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“I’ll be Post-Feminist in a Post-Patriarchy”:

The Boundaries of Privilege between Wo(men)

This week’s entry is, I think, rife with debates which I struggle with in my advocacy and I am therefore going to draw upon the words and experiences of some of my inspiring fellow feminists in Vancouver to discuss the problem of privilege.


To my mind, one of feminism’s greatest strengths is its insistence on self-reflection as the cornerstone of any ethical inquiry into the lives and experiences of others. In other words, it insists that we examine privilege. One of the greatest struggles for me personally is my position of privilege within the movement itself as a white woman. I cannot and should not to presume to speak for others unless I can situate myself in a manner which neither appropriates nor collapses the processes of representation by which other women make their voices heard–the means to which, I’ll admit, still escapes me.

While I certainly agree that we can no longer use woman as a category–and certainly not as an additive position from which all women can speak, since indeed white feminists have a legacy of that kind of thought–there is a part of me which still buys the necessity of difference. This is not to say I seek to revive the second wave, but rather that there are many injustices and oppressions still suffered by many women at the hands of colonialism, imperialism, racism, heteronormativism, and perhaps the most insidious ism of them all neoliberalism. But enough with the ‘isms’: what do I mean you ask? Well, I’m going to cite the current debate within our feminist community at UBC as to whether the “women’s centre” should remain the “womyn’s centre” and the political ramifications of changing a single vowel within an admittedly loaded word.

The deconstructionist in me prefers “women” because it maintains the interrelatedness of the genders and the inextricable-ness of one sign from an’other.’ Nonetheless, I also sympathize with the statement made in claiming the ‘y’ in the word. To resignify ‘womyn’ is to rebirth the category as a safe space distinct from the systemic oppression inherent in the very patriarchal nature of language itself. I quote from the current debate on the topic within their group’s website. Anoushka Ratnarajah sums up the debate quickly and efficiently:

As for the womyn thing, it comes from a legacy of feminism that seeks to challenge privilege within the construction of language. It’s not because we want to banish all thoughts and evidence of men by reworking the word; we simply seek an eye catching way to make people think about the connotations of power inherent within language. And Woman or women are words that can and have been reclaimed by feminists from their patriarchal legacy. To use women, womyn, wimmin interchangeably, is a way of pointing out the ways in which language is steeped in legacies of sexism, and show how the reclaiming or reworking of language can be an empowering experience for the oppressed.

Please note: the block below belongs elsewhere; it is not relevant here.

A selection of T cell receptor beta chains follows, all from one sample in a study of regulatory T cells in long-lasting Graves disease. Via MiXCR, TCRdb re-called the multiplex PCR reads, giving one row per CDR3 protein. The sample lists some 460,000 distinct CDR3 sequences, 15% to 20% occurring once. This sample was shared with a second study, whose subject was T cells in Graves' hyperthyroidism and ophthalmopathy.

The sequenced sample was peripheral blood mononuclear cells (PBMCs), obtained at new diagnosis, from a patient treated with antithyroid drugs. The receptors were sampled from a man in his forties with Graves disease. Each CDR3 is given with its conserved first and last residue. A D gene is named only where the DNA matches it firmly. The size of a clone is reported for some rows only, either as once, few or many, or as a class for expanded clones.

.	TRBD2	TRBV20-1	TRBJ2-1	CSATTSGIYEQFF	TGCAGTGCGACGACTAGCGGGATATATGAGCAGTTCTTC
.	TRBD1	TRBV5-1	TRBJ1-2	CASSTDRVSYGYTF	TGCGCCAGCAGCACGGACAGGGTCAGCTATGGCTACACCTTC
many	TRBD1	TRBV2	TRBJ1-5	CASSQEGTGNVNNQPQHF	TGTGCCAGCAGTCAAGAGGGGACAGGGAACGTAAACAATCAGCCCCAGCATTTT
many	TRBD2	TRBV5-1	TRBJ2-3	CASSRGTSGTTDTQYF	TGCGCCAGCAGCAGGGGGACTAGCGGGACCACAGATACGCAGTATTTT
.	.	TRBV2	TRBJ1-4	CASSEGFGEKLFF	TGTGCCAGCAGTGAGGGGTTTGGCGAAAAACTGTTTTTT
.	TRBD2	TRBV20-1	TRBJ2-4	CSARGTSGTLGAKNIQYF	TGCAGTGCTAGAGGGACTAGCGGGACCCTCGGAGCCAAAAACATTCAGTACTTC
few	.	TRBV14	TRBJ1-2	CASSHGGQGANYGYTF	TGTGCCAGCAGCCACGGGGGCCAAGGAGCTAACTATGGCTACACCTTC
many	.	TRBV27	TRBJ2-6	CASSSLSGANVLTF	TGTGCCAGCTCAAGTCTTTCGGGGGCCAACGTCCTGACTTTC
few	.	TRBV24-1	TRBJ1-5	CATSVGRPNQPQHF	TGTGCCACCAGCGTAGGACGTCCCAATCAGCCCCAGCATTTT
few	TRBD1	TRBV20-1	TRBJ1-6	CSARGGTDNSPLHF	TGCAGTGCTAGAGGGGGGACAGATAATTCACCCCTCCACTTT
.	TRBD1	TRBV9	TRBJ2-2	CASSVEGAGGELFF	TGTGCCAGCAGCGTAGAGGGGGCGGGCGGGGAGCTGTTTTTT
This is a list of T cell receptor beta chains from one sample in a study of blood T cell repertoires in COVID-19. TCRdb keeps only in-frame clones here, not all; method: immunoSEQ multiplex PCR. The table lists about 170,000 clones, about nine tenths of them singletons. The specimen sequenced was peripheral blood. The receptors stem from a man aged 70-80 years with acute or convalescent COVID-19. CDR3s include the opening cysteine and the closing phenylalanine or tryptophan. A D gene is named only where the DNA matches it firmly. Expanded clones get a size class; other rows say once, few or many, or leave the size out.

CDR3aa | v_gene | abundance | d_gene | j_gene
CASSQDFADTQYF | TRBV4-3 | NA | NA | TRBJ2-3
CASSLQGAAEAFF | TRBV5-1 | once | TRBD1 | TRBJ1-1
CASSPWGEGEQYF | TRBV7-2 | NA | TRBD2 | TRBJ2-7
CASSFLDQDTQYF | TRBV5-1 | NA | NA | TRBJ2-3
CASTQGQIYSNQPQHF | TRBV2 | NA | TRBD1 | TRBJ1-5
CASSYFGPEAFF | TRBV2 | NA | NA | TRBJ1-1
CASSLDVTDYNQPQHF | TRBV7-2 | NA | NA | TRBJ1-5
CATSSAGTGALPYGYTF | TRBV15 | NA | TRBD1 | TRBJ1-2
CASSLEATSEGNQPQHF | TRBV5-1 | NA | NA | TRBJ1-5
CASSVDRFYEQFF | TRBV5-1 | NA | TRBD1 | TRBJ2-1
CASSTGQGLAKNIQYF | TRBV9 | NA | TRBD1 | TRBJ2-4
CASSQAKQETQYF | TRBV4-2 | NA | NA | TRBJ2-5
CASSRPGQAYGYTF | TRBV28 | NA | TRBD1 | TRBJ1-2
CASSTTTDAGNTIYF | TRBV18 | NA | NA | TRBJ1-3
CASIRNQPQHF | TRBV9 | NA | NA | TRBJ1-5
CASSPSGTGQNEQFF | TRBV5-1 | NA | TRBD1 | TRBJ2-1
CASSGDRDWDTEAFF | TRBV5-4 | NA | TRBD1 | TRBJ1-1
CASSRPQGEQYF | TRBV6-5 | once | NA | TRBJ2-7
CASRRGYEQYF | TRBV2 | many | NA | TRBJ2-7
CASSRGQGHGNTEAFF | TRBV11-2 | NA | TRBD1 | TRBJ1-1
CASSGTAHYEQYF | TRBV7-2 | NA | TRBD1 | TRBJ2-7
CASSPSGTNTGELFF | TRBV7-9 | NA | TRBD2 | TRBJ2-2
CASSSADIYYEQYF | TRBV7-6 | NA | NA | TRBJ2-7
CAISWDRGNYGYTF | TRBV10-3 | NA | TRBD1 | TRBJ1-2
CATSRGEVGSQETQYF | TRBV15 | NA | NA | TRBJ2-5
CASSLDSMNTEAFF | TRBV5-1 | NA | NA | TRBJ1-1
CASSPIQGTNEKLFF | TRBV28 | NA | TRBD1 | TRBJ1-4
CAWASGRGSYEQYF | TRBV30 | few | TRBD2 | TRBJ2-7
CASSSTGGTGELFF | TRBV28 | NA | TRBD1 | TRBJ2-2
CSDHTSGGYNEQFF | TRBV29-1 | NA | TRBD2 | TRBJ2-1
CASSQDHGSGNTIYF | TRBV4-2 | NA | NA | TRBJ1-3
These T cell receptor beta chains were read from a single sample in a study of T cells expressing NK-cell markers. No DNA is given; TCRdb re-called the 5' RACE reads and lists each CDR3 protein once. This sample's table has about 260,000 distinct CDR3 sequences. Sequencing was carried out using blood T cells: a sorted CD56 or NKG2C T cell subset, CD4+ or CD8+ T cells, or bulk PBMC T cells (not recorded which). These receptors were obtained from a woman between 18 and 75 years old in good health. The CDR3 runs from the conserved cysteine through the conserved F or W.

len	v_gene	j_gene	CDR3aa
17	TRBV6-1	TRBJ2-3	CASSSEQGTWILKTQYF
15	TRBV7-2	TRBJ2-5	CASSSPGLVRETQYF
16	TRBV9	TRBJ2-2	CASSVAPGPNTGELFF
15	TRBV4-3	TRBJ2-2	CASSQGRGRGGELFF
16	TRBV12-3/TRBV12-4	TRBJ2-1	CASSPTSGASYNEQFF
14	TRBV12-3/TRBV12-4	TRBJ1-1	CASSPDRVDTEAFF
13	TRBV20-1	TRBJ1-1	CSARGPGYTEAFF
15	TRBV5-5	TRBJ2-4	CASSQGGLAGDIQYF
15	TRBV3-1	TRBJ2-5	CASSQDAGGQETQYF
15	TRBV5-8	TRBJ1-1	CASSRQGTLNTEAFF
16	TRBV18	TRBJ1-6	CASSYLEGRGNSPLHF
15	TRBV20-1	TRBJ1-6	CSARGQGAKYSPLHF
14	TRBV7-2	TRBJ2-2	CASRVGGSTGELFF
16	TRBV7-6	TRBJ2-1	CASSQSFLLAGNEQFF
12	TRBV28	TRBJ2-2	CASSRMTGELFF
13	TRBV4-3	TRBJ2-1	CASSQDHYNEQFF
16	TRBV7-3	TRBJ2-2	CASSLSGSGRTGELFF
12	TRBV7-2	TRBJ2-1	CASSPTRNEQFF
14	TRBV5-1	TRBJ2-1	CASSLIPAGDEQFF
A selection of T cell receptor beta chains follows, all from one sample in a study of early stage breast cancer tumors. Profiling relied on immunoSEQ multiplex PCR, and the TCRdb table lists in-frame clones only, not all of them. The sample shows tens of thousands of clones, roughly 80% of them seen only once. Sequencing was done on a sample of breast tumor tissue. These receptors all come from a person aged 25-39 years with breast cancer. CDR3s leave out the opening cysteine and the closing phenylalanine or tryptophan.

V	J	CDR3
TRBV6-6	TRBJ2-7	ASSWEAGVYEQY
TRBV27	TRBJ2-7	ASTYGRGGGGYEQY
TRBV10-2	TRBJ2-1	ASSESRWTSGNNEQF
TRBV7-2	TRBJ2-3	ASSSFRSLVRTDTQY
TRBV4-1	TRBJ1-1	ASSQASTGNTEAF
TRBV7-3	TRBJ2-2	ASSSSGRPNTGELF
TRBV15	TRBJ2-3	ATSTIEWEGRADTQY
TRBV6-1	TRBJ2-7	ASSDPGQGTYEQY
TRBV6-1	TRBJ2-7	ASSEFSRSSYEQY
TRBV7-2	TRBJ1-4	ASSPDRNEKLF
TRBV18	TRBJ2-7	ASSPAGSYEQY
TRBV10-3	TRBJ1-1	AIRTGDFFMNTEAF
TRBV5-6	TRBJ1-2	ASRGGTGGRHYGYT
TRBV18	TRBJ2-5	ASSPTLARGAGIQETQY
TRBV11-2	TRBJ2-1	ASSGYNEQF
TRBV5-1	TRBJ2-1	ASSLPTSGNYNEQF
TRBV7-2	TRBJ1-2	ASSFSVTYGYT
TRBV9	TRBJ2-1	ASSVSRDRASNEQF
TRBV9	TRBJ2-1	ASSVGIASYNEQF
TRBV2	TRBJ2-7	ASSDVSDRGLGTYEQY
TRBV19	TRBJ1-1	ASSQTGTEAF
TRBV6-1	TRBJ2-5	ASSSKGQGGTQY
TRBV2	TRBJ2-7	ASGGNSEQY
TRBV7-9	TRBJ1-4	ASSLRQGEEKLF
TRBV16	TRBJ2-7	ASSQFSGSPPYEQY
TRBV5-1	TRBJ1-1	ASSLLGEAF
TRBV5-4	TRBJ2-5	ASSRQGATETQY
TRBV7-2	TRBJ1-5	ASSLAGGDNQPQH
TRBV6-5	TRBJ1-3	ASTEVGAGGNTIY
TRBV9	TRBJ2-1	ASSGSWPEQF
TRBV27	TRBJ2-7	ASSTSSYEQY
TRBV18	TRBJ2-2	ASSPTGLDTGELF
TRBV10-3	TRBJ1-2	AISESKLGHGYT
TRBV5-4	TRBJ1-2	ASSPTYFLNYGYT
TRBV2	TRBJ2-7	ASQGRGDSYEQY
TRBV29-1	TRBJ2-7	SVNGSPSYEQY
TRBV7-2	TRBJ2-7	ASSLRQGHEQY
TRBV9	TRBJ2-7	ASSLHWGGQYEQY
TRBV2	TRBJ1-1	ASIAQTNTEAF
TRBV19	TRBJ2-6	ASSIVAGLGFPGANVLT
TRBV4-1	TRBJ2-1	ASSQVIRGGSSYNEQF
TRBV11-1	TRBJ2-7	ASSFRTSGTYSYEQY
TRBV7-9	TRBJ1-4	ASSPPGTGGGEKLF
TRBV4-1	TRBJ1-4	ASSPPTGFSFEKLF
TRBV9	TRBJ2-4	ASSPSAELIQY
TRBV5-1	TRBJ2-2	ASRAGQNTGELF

She continues on to explain the rationale behind maintaining the ‘y’ form of the term and equally the need for spaces which do not erect boundries:

Women’s only spaces exist because they need to. Safe spaces for marginalized people need to exist, because the rest of world is very often a place where they experience personal and political violence. By encroaching on this space, folks with more privilege will create more anxiety and anger in marginalized people. There is an equal need for allied spaces, for only if we work together, can we defeat systems of oppression. However, until systematic and personal violence against women ends, we will need places and spaces where we feel safe and accepted. Many women on campus have experienced violence at the hands of men, and therefore feel like they need JUST ONE ROOM in which they feel safe. A group of marginalized people coming together to support each other is not about the exclusion of privileged groups. It is about making a space in which we feel safe to support each other, to vent, to cry, to get angry, to celebrate our successes and work together to challenge our oppressions. We need that. We need to be able to speak freely, without fear of being shut down, for being called angry feminists, or angry colored people, or angry homos. We need people around us who know what we’re going through, because we have a similar embodied experience of oppression, our struggles and victories. Spaces exclusive to marginalized people ARE problematic, but they are only problematic because the reason they need to exist is because patriarchy, colonialism and heteronormativity have excluded marginalized people from participating in many spaces in the world.